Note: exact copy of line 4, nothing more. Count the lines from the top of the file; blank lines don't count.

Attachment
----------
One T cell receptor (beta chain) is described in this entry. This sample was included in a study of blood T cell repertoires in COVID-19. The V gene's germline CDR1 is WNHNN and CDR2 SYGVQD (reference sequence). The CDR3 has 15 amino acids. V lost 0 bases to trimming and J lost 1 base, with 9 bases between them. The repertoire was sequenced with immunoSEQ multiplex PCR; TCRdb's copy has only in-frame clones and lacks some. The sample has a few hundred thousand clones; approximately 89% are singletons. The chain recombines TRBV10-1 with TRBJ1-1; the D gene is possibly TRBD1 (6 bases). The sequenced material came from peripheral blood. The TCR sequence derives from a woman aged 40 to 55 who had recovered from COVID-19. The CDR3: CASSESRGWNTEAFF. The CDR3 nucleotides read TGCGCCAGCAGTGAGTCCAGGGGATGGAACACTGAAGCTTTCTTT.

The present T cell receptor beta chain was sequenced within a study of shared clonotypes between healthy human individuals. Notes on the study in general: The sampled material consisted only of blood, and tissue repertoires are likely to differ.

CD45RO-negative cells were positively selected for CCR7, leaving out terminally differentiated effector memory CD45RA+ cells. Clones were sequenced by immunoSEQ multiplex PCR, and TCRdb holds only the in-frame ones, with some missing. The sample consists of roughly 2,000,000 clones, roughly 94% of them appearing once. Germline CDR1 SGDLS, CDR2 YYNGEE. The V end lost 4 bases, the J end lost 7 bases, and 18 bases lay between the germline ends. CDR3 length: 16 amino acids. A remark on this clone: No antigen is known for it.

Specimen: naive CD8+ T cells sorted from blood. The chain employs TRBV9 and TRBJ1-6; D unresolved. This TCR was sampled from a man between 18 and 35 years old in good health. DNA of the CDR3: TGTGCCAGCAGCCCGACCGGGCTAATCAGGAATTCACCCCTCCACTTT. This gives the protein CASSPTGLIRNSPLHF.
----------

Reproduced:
Specimen: naive CD8+ T cells sorted from blood. The chain employs TRBV9 and TRBJ1-6; D unresolved. This TCR was sampled from a man between 18 and 35 years old in good health. DNA of the CDR3: TGTGCCAGCAGCCCGACCGGGCTAATCAGGAATTCACCCCTCCACTTT. This gives the protein CASSPTGLIRNSPLHF.